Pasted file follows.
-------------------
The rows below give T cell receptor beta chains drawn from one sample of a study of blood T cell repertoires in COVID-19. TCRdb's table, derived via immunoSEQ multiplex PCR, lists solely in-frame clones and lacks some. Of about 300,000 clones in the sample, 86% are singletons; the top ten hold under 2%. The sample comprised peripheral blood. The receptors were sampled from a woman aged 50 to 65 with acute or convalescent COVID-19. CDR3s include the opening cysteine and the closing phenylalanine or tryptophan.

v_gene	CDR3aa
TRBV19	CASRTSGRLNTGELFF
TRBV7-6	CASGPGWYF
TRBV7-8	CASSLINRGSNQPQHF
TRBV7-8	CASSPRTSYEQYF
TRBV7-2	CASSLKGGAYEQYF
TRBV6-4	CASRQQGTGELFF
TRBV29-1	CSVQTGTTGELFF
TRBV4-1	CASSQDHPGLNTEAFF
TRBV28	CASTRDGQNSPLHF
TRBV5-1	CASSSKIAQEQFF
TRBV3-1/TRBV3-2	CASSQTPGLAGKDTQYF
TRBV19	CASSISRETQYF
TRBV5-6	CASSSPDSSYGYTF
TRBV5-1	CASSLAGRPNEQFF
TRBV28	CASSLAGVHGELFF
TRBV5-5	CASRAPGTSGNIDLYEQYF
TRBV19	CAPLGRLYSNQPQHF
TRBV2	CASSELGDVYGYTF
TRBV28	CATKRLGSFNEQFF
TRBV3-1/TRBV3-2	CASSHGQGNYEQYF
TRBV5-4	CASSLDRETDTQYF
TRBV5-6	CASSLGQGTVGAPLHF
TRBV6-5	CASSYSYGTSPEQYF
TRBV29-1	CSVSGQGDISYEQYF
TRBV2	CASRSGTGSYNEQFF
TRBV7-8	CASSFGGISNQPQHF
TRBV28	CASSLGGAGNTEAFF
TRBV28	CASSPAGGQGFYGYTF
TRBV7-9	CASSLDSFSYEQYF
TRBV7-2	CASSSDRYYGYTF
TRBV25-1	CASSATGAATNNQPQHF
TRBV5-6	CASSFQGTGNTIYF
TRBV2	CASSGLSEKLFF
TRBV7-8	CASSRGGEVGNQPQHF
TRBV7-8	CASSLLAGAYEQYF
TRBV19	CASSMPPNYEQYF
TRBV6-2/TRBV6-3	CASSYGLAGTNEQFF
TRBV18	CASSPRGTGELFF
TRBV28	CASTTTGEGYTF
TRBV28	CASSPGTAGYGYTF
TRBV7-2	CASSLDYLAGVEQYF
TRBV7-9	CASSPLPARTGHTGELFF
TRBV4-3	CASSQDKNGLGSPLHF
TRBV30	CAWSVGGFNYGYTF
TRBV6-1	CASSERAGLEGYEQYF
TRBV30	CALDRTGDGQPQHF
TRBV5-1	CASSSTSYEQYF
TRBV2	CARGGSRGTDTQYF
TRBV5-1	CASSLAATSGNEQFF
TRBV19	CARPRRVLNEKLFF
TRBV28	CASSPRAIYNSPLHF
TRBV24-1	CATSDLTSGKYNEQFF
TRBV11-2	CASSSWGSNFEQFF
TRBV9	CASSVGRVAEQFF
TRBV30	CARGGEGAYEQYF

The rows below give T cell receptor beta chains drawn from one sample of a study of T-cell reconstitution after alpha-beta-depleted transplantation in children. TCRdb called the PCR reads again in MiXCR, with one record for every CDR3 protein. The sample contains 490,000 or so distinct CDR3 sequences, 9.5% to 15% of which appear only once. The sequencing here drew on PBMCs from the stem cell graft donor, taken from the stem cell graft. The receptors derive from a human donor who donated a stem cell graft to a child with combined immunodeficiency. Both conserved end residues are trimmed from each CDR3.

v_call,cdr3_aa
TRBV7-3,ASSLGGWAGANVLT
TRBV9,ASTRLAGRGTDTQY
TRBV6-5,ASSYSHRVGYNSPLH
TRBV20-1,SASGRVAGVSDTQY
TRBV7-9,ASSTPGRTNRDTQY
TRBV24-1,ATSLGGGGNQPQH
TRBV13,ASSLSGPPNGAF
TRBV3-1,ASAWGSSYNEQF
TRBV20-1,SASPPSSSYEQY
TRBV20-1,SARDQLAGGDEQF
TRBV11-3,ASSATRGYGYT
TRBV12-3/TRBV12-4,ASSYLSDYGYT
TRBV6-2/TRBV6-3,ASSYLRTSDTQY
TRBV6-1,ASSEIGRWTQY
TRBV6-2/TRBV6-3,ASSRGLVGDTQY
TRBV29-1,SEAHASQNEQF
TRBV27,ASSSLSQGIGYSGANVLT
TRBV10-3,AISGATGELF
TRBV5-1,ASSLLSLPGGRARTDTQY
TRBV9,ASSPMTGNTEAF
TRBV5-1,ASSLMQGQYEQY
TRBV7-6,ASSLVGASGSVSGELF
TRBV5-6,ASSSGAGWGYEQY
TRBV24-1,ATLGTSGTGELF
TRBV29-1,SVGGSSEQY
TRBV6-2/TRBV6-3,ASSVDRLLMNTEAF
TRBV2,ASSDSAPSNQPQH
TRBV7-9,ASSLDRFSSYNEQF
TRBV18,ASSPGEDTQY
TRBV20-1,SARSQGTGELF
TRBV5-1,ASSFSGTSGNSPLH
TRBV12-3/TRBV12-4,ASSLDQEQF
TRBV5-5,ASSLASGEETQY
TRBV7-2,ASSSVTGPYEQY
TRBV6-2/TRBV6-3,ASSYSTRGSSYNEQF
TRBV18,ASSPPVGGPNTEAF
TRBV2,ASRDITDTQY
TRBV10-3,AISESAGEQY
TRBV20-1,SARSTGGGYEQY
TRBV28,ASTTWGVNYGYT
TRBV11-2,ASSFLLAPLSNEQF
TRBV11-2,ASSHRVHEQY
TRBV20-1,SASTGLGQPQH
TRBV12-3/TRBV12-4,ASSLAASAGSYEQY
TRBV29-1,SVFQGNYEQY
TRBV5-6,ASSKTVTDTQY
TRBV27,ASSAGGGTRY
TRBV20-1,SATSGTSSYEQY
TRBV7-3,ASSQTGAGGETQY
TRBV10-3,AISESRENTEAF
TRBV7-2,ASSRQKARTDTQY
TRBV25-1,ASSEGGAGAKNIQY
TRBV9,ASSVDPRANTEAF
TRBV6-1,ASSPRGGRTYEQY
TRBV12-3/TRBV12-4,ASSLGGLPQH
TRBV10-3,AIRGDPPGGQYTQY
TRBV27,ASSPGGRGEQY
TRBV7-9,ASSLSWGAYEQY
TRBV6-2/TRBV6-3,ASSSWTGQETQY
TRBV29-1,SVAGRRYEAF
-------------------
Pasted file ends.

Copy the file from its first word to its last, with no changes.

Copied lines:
The rows below give T cell receptor beta chains drawn from one sample of a study of blood T cell repertoires in COVID-19. TCRdb's table, derived via immunoSEQ multiplex PCR, lists solely in-frame clones and lacks some. Of about 300,000 clones in the sample, 86% are singletons; the top ten hold under 2%. The sample comprised peripheral blood. The receptors were sampled from a woman aged 50 to 65 with acute or convalescent COVID-19. CDR3s include the opening cysteine and the closing phenylalanine or tryptophan.

v_gene	CDR3aa
TRBV19	CASRTSGRLNTGELFF
TRBV7-6	CASGPGWYF
TRBV7-8	CASSLINRGSNQPQHF
TRBV7-8	CASSPRTSYEQYF
TRBV7-2	CASSLKGGAYEQYF
TRBV6-4	CASRQQGTGELFF
TRBV29-1	CSVQTGTTGELFF
TRBV4-1	CASSQDHPGLNTEAFF
TRBV28	CASTRDGQNSPLHF
TRBV5-1	CASSSKIAQEQFF
TRBV3-1/TRBV3-2	CASSQTPGLAGKDTQYF
TRBV19	CASSISRETQYF
TRBV5-6	CASSSPDSSYGYTF
TRBV5-1	CASSLAGRPNEQFF
TRBV28	CASSLAGVHGELFF
TRBV5-5	CASRAPGTSGNIDLYEQYF
TRBV19	CAPLGRLYSNQPQHF
TRBV2	CASSELGDVYGYTF
TRBV28	CATKRLGSFNEQFF
TRBV3-1/TRBV3-2	CASSHGQGNYEQYF
TRBV5-4	CASSLDRETDTQYF
TRBV5-6	CASSLGQGTVGAPLHF
TRBV6-5	CASSYSYGTSPEQYF
TRBV29-1	CSVSGQGDISYEQYF
TRBV2	CASRSGTGSYNEQFF
TRBV7-8	CASSFGGISNQPQHF
TRBV28	CASSLGGAGNTEAFF
TRBV28	CASSPAGGQGFYGYTF
TRBV7-9	CASSLDSFSYEQYF
TRBV7-2	CASSSDRYYGYTF
TRBV25-1	CASSATGAATNNQPQHF
TRBV5-6	CASSFQGTGNTIYF
TRBV2	CASSGLSEKLFF
TRBV7-8	CASSRGGEVGNQPQHF
TRBV7-8	CASSLLAGAYEQYF
TRBV19	CASSMPPNYEQYF
TRBV6-2/TRBV6-3	CASSYGLAGTNEQFF
TRBV18	CASSPRGTGELFF
TRBV28	CASTTTGEGYTF
TRBV28	CASSPGTAGYGYTF
TRBV7-2	CASSLDYLAGVEQYF
TRBV7-9	CASSPLPARTGHTGELFF
TRBV4-3	CASSQDKNGLGSPLHF
TRBV30	CAWSVGGFNYGYTF
TRBV6-1	CASSERAGLEGYEQYF
TRBV30	CALDRTGDGQPQHF
TRBV5-1	CASSSTSYEQYF
TRBV2	CARGGSRGTDTQYF
TRBV5-1	CASSLAATSGNEQFF
TRBV19	CARPRRVLNEKLFF
TRBV28	CASSPRAIYNSPLHF
TRBV24-1	CATSDLTSGKYNEQFF
TRBV11-2	CASSSWGSNFEQFF
TRBV9	CASSVGRVAEQFF
TRBV30	CARGGEGAYEQYF

The rows below give T cell receptor beta chains drawn from one sample of a study of T-cell reconstitution after alpha-beta-depleted transplantation in children. TCRdb called the PCR reads again in MiXCR, with one record for every CDR3 protein. The sample contains 490,000 or so distinct CDR3 sequences, 9.5% to 15% of which appear only once. The sequencing here drew on PBMCs from the stem cell graft donor, taken from the stem cell graft. The receptors derive from a human donor who donated a stem cell graft to a child with combined immunodeficiency. Both conserved end residues are trimmed from each CDR3.

v_call,cdr3_aa
TRBV7-3,ASSLGGWAGANVLT
TRBV9,ASTRLAGRGTDTQY
TRBV6-5,ASSYSHRVGYNSPLH
TRBV20-1,SASGRVAGVSDTQY
TRBV7-9,ASSTPGRTNRDTQY
TRBV24-1,ATSLGGGGNQPQH
TRBV13,ASSLSGPPNGAF
TRBV3-1,ASAWGSSYNEQF
TRBV20-1,SASPPSSSYEQY
TRBV20-1,SARDQLAGGDEQF
TRBV11-3,ASSATRGYGYT
TRBV12-3/TRBV12-4,ASSYLSDYGYT
TRBV6-2/TRBV6-3,ASSYLRTSDTQY
TRBV6-1,ASSEIGRWTQY
TRBV6-2/TRBV6-3,ASSRGLVGDTQY
TRBV29-1,SEAHASQNEQF
TRBV27,ASSSLSQGIGYSGANVLT
TRBV10-3,AISGATGELF
TRBV5-1,ASSLLSLPGGRARTDTQY
TRBV9,ASSPMTGNTEAF
TRBV5-1,ASSLMQGQYEQY
TRBV7-6,ASSLVGASGSVSGELF
TRBV5-6,ASSSGAGWGYEQY
TRBV24-1,ATLGTSGTGELF
TRBV29-1,SVGGSSEQY
TRBV6-2/TRBV6-3,ASSVDRLLMNTEAF
TRBV2,ASSDSAPSNQPQH
TRBV7-9,ASSLDRFSSYNEQF
TRBV18,ASSPGEDTQY
TRBV20-1,SARSQGTGELF
TRBV5-1,ASSFSGTSGNSPLH
TRBV12-3/TRBV12-4,ASSLDQEQF
TRBV5-5,ASSLASGEETQY
TRBV7-2,ASSSVTGPYEQY
TRBV6-2/TRBV6-3,ASSYSTRGSSYNEQF
TRBV18,ASSPPVGGPNTEAF
TRBV2,ASRDITDTQY
TRBV10-3,AISESAGEQY
TRBV20-1,SARSTGGGYEQY
TRBV28,ASTTWGVNYGYT
TRBV11-2,ASSFLLAPLSNEQF
TRBV11-2,ASSHRVHEQY
TRBV20-1,SASTGLGQPQH
TRBV12-3/TRBV12-4,ASSLAASAGSYEQY
TRBV29-1,SVFQGNYEQY
TRBV5-6,ASSKTVTDTQY
TRBV27,ASSAGGGTRY
TRBV20-1,SATSGTSSYEQY
TRBV7-3,ASSQTGAGGETQY
TRBV10-3,AISESRENTEAF
TRBV7-2,ASSRQKARTDTQY
TRBV25-1,ASSEGGAGAKNIQY
TRBV9,ASSVDPRANTEAF
TRBV6-1,ASSPRGGRTYEQY
TRBV12-3/TRBV12-4,ASSLGGLPQH
TRBV10-3,AIRGDPPGGQYTQY
TRBV27,ASSPGGRGEQY
TRBV7-9,ASSLSWGAYEQY
TRBV6-2/TRBV6-3,ASSSWTGQETQY
TRBV29-1,SVAGRRYEAF